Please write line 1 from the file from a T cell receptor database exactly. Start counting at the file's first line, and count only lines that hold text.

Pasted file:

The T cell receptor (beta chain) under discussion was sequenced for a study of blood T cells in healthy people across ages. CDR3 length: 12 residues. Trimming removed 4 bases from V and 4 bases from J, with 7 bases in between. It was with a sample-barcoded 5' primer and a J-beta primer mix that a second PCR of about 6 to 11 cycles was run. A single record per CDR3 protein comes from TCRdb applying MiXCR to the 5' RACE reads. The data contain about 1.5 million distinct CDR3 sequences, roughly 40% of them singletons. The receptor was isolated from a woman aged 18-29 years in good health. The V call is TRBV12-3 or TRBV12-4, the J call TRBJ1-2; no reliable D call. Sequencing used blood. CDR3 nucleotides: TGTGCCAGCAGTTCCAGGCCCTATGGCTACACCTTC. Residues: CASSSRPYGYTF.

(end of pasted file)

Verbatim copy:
The T cell receptor (beta chain) under discussion was sequenced for a study of blood T cells in healthy people across ages. CDR3 length: 12 residues. Trimming removed 4 bases from V and 4 bases from J, with 7 bases in between. It was with a sample-barcoded 5' primer and a J-beta primer mix that a second PCR of about 6 to 11 cycles was run. A single record per CDR3 protein comes from TCRdb applying MiXCR to the 5' RACE reads. The data contain about 1.5 million distinct CDR3 sequences, roughly 40% of them singletons. The receptor was isolated from a woman aged 18-29 years in good health. The V call is TRBV12-3 or TRBV12-4, the J call TRBJ1-2; no reliable D call. Sequencing used blood. CDR3 nucleotides: TGTGCCAGCAGTTCCAGGCCCTATGGCTACACCTTC. Residues: CASSSRPYGYTF.